Ivy Chang was born into a Chinese political family in Beijing, China. Her grandfather served under Chiang Kai-shek, leader of the Nationalist Party, and had no idea the family would have to leave in 1949 when the Communist Party took over China. Her father, Robert W. H. Chang, left Beijing in 1948 when he was accepted by the University of Minnesota to study for his master’s and doctoral degrees in biochemistry. He could not bring his family with him because U.S. Congress did not allow students to bring their families at that time. He told his extended family he would return to China in three years after he received both degrees, not knowing what was to happen in China.
Ms. Chang was one of 20 Chang family members who took a ship to follow Chiang Kai-shek to what was called Formosa at the time, the westernmost island that then belonged to Japan, which is now Taiwan. Chiang became president of Formosa after he led millions of Chinese people to the island. Ms. Chang learned Chinese characters and speech from her grandfather and then attended a private school in Taipei from age 4 to age 8. The school was started by Madame Chiang Kai-shek after the Chinese arrived in Taiwan. Her mother also enrolled her in piano lessons, which taught Ms. Chang how to read music and sing.
In 1951, the Korean War was being fought and Congress would not allow Asian students studying in the U.S. to leave nor allow Asians to come to the U.S. Ms. Chang’s father had to stay in Minnesota and find work. Ms. Chang and her mother waited in Taiwan for her father to return. After Ms. Chang’s father went to work at General Mills, the chief executive officer at General Mills discovered that his Asian employees could not bring their families to the U.S. and sent the mayor of Minneapolis, Hubert Humphrey, to Washington D.C. to see what could be done. Although Ms. Chang and her family did not want to stay in the United States, congressional laws and rules made leaving difficult for many Asians who were studying and receiving advanced degrees in the U.S.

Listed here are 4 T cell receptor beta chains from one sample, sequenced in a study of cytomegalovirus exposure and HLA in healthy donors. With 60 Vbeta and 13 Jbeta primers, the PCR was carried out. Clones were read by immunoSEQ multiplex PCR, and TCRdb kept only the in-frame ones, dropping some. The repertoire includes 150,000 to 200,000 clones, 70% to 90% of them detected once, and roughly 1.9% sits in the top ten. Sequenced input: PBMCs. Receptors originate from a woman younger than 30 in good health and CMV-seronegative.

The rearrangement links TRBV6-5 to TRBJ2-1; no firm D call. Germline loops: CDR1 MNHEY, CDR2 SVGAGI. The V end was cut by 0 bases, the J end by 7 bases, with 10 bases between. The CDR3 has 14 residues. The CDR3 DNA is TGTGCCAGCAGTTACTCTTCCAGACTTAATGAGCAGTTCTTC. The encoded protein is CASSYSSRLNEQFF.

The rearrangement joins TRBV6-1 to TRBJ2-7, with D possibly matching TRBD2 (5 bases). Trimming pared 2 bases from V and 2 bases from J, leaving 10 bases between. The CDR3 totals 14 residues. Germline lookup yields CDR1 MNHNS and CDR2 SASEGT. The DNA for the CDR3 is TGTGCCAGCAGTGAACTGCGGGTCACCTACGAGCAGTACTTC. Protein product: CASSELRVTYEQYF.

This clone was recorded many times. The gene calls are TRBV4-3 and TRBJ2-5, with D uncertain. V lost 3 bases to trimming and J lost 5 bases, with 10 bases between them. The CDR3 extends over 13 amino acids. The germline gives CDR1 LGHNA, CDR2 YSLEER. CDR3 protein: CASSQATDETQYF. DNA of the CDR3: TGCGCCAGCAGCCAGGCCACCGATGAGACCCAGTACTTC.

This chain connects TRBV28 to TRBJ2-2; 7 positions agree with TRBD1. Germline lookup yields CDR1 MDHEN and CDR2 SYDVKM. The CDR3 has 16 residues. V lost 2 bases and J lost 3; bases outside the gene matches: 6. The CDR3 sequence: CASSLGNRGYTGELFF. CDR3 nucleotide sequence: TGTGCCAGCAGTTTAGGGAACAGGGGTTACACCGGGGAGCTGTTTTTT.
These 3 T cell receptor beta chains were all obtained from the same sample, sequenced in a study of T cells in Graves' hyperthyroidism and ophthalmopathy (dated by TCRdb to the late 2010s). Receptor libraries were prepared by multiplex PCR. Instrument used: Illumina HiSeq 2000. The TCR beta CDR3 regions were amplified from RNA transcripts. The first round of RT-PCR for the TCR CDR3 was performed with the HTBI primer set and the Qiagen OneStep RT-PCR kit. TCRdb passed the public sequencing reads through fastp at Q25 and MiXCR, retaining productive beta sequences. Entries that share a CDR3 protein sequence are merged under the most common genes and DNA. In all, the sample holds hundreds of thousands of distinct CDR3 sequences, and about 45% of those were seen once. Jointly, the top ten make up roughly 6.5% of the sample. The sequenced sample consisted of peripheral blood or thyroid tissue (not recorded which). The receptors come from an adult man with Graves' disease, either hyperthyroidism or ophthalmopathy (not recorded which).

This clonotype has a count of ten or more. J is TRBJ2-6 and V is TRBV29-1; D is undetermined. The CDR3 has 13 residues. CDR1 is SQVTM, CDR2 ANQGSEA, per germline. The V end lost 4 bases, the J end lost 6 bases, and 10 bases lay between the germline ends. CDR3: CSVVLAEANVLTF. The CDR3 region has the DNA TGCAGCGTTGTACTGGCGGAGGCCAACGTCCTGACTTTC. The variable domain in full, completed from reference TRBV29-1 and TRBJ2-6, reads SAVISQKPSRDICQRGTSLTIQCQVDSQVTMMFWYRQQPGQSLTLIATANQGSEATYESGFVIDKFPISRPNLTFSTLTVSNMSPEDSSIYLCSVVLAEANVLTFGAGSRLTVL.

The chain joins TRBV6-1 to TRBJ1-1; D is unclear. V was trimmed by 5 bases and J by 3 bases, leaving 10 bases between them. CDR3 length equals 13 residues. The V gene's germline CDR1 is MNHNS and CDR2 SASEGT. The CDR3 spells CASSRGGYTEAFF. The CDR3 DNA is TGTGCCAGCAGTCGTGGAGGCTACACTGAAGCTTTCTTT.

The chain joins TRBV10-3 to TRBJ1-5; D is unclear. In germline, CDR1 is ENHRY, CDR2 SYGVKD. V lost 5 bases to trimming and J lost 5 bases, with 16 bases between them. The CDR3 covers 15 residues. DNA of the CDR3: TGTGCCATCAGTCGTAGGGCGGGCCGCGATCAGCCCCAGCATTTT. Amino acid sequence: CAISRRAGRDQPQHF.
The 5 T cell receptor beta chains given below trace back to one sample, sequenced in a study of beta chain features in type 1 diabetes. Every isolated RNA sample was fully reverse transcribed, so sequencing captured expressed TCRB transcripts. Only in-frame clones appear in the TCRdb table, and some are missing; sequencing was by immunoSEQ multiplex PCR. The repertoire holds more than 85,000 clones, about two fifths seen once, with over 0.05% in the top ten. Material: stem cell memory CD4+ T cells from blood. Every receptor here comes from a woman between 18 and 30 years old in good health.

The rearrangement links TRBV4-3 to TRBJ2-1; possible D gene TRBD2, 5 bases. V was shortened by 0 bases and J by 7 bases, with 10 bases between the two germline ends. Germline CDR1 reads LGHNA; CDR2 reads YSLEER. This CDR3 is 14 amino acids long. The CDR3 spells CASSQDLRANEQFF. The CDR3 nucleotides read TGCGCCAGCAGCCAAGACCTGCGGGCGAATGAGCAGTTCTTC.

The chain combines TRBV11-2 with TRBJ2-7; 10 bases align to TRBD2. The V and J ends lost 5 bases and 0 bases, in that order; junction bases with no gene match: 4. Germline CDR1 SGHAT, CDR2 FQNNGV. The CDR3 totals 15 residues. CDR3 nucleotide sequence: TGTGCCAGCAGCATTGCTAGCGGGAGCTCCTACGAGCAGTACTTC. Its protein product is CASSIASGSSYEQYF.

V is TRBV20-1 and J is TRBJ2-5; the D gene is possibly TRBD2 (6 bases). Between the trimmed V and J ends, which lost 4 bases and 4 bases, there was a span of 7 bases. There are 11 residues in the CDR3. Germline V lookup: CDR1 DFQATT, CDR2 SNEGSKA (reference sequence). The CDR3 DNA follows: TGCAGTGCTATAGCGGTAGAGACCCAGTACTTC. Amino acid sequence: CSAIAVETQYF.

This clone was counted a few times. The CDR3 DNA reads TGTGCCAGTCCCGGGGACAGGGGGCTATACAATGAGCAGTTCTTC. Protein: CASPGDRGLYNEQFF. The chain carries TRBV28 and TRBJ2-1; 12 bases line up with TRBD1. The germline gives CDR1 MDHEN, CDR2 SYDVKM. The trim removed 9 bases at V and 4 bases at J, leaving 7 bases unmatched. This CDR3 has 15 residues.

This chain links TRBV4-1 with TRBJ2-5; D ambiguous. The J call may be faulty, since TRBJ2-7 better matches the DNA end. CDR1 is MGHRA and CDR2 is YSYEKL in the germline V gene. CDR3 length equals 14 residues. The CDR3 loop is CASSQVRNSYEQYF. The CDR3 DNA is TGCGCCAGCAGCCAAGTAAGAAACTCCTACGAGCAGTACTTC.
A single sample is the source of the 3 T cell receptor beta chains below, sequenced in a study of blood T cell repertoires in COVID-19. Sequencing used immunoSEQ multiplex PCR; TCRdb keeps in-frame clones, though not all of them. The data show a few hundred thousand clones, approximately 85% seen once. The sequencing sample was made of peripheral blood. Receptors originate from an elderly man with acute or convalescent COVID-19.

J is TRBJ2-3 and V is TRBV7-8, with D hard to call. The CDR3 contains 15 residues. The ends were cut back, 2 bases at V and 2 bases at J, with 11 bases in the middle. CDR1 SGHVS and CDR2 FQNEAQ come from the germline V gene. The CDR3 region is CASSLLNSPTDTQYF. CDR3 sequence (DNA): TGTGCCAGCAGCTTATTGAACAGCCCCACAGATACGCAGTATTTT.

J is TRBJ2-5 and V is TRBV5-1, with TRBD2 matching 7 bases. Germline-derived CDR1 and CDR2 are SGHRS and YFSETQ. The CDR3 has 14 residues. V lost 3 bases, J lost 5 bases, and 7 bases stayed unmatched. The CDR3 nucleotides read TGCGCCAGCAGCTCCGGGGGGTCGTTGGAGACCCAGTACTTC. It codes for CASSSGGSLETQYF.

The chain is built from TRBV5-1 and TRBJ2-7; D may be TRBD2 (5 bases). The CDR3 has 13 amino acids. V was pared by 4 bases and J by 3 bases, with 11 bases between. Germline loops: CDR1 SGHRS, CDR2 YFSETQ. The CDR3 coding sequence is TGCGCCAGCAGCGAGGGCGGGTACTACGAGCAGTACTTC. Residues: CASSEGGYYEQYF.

Ms. Chang and her mother arrived in Minneapolis on September 30, 1955. Her father settled them in a temporary apartment in the St. Paul suburb of Roseville where Ms. Chang could attend better schools to learn about American life. She did not speak or understand American English and had to learn on her own with help from her parents. She excelled in arithmetic and other subjects, and, as she progressed through the grades, she was determined to work extensively and with patience to learn about American education and life.
After high school graduation, Ms. Chang attended the University of Minnesota and graduated with a Bachelor of Arts in journalism in 1970. Within a few weeks after graduation, Burlington Northern Inc. hired her to work in the employee communications office as an editorial assistant to help publish the company magazine and newsletters and work on other communications projects. She was promoted to a personnel position after five years to help hire people to work on railroad tracks, engines and cars, and other railroad parts. The company is now BNSF Railway Company.